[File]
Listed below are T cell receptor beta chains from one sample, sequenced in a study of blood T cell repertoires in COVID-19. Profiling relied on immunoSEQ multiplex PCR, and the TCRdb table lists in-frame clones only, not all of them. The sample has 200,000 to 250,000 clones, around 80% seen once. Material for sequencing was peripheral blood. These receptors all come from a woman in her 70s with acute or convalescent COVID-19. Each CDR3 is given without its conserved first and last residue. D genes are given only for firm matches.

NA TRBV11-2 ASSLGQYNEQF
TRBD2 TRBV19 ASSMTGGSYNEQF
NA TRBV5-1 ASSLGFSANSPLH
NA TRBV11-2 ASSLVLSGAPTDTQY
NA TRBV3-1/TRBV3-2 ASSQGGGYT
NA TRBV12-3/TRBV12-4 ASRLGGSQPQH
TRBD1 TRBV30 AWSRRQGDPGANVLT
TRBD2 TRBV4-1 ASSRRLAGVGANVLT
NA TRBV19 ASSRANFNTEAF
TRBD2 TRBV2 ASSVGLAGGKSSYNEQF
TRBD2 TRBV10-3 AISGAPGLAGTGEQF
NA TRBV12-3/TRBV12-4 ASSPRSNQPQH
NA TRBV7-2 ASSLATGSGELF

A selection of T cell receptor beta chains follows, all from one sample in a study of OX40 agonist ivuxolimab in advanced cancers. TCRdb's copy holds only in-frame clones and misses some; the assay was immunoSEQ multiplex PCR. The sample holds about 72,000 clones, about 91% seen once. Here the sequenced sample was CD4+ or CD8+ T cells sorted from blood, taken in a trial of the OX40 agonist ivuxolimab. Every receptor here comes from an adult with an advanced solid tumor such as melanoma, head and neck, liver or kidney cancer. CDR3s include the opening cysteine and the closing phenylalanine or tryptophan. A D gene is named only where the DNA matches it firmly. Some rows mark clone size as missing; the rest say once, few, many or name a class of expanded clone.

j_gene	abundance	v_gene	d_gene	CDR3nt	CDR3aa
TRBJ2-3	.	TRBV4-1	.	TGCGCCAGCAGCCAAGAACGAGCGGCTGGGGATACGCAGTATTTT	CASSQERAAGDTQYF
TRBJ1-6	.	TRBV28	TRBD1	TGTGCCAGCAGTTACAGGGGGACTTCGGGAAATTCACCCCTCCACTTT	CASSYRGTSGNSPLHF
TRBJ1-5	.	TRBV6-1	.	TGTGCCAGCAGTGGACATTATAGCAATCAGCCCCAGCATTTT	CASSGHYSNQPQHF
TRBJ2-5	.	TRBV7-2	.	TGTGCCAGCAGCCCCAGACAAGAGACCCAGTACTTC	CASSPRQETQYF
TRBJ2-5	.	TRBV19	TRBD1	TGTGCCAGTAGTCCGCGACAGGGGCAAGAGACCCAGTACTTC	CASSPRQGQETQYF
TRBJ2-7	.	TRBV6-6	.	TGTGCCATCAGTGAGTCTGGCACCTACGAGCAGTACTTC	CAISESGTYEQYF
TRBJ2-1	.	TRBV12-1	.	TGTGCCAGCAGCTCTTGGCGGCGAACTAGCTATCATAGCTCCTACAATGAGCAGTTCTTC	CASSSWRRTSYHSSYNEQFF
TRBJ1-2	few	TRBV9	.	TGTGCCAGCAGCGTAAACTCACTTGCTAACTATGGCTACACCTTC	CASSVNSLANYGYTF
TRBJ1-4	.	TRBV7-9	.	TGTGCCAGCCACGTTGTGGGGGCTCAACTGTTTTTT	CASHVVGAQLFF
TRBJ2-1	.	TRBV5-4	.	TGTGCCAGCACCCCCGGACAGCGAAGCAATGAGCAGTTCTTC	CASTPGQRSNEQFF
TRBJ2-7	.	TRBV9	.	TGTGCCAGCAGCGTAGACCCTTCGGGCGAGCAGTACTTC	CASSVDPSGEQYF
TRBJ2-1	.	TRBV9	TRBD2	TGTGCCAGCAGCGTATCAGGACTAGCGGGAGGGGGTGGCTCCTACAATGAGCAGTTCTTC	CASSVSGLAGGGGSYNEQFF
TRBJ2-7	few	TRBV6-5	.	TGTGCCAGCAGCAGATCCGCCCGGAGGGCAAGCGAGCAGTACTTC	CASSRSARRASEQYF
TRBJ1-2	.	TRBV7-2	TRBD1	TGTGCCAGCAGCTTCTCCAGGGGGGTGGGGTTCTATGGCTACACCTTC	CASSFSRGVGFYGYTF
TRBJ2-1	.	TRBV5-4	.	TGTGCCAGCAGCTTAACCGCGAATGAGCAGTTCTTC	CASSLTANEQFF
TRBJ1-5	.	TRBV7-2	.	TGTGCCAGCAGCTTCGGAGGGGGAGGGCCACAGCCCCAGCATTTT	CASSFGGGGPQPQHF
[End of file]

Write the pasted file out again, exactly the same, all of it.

Listed below are T cell receptor beta chains from one sample, sequenced in a study of blood T cell repertoires in COVID-19. Profiling relied on immunoSEQ multiplex PCR, and the TCRdb table lists in-frame clones only, not all of them. The sample has 200,000 to 250,000 clones, around 80% seen once. Material for sequencing was peripheral blood. These receptors all come from a woman in her 70s with acute or convalescent COVID-19. Each CDR3 is given without its conserved first and last residue. D genes are given only for firm matches.

NA TRBV11-2 ASSLGQYNEQF
TRBD2 TRBV19 ASSMTGGSYNEQF
NA TRBV5-1 ASSLGFSANSPLH
NA TRBV11-2 ASSLVLSGAPTDTQY
NA TRBV3-1/TRBV3-2 ASSQGGGYT
NA TRBV12-3/TRBV12-4 ASRLGGSQPQH
TRBD1 TRBV30 AWSRRQGDPGANVLT
TRBD2 TRBV4-1 ASSRRLAGVGANVLT
NA TRBV19 ASSRANFNTEAF
TRBD2 TRBV2 ASSVGLAGGKSSYNEQF
TRBD2 TRBV10-3 AISGAPGLAGTGEQF
NA TRBV12-3/TRBV12-4 ASSPRSNQPQH
NA TRBV7-2 ASSLATGSGELF

A selection of T cell receptor beta chains follows, all from one sample in a study of OX40 agonist ivuxolimab in advanced cancers. TCRdb's copy holds only in-frame clones and misses some; the assay was immunoSEQ multiplex PCR. The sample holds about 72,000 clones, about 91% seen once. Here the sequenced sample was CD4+ or CD8+ T cells sorted from blood, taken in a trial of the OX40 agonist ivuxolimab. Every receptor here comes from an adult with an advanced solid tumor such as melanoma, head and neck, liver or kidney cancer. CDR3s include the opening cysteine and the closing phenylalanine or tryptophan. A D gene is named only where the DNA matches it firmly. Some rows mark clone size as missing; the rest say once, few, many or name a class of expanded clone.

j_gene	abundance	v_gene	d_gene	CDR3nt	CDR3aa
TRBJ2-3	.	TRBV4-1	.	TGCGCCAGCAGCCAAGAACGAGCGGCTGGGGATACGCAGTATTTT	CASSQERAAGDTQYF
TRBJ1-6	.	TRBV28	TRBD1	TGTGCCAGCAGTTACAGGGGGACTTCGGGAAATTCACCCCTCCACTTT	CASSYRGTSGNSPLHF
TRBJ1-5	.	TRBV6-1	.	TGTGCCAGCAGTGGACATTATAGCAATCAGCCCCAGCATTTT	CASSGHYSNQPQHF
TRBJ2-5	.	TRBV7-2	.	TGTGCCAGCAGCCCCAGACAAGAGACCCAGTACTTC	CASSPRQETQYF
TRBJ2-5	.	TRBV19	TRBD1	TGTGCCAGTAGTCCGCGACAGGGGCAAGAGACCCAGTACTTC	CASSPRQGQETQYF
TRBJ2-7	.	TRBV6-6	.	TGTGCCATCAGTGAGTCTGGCACCTACGAGCAGTACTTC	CAISESGTYEQYF
TRBJ2-1	.	TRBV12-1	.	TGTGCCAGCAGCTCTTGGCGGCGAACTAGCTATCATAGCTCCTACAATGAGCAGTTCTTC	CASSSWRRTSYHSSYNEQFF
TRBJ1-2	few	TRBV9	.	TGTGCCAGCAGCGTAAACTCACTTGCTAACTATGGCTACACCTTC	CASSVNSLANYGYTF
TRBJ1-4	.	TRBV7-9	.	TGTGCCAGCCACGTTGTGGGGGCTCAACTGTTTTTT	CASHVVGAQLFF
TRBJ2-1	.	TRBV5-4	.	TGTGCCAGCACCCCCGGACAGCGAAGCAATGAGCAGTTCTTC	CASTPGQRSNEQFF
TRBJ2-7	.	TRBV9	.	TGTGCCAGCAGCGTAGACCCTTCGGGCGAGCAGTACTTC	CASSVDPSGEQYF
TRBJ2-1	.	TRBV9	TRBD2	TGTGCCAGCAGCGTATCAGGACTAGCGGGAGGGGGTGGCTCCTACAATGAGCAGTTCTTC	CASSVSGLAGGGGSYNEQFF
TRBJ2-7	few	TRBV6-5	.	TGTGCCAGCAGCAGATCCGCCCGGAGGGCAAGCGAGCAGTACTTC	CASSRSARRASEQYF
TRBJ1-2	.	TRBV7-2	TRBD1	TGTGCCAGCAGCTTCTCCAGGGGGGTGGGGTTCTATGGCTACACCTTC	CASSFSRGVGFYGYTF
TRBJ2-1	.	TRBV5-4	.	TGTGCCAGCAGCTTAACCGCGAATGAGCAGTTCTTC	CASSLTANEQFF
TRBJ1-5	.	TRBV7-2	.	TGTGCCAGCAGCTTCGGAGGGGGAGGGCCACAGCCCCAGCATTTT	CASSFGGGGPQPQHF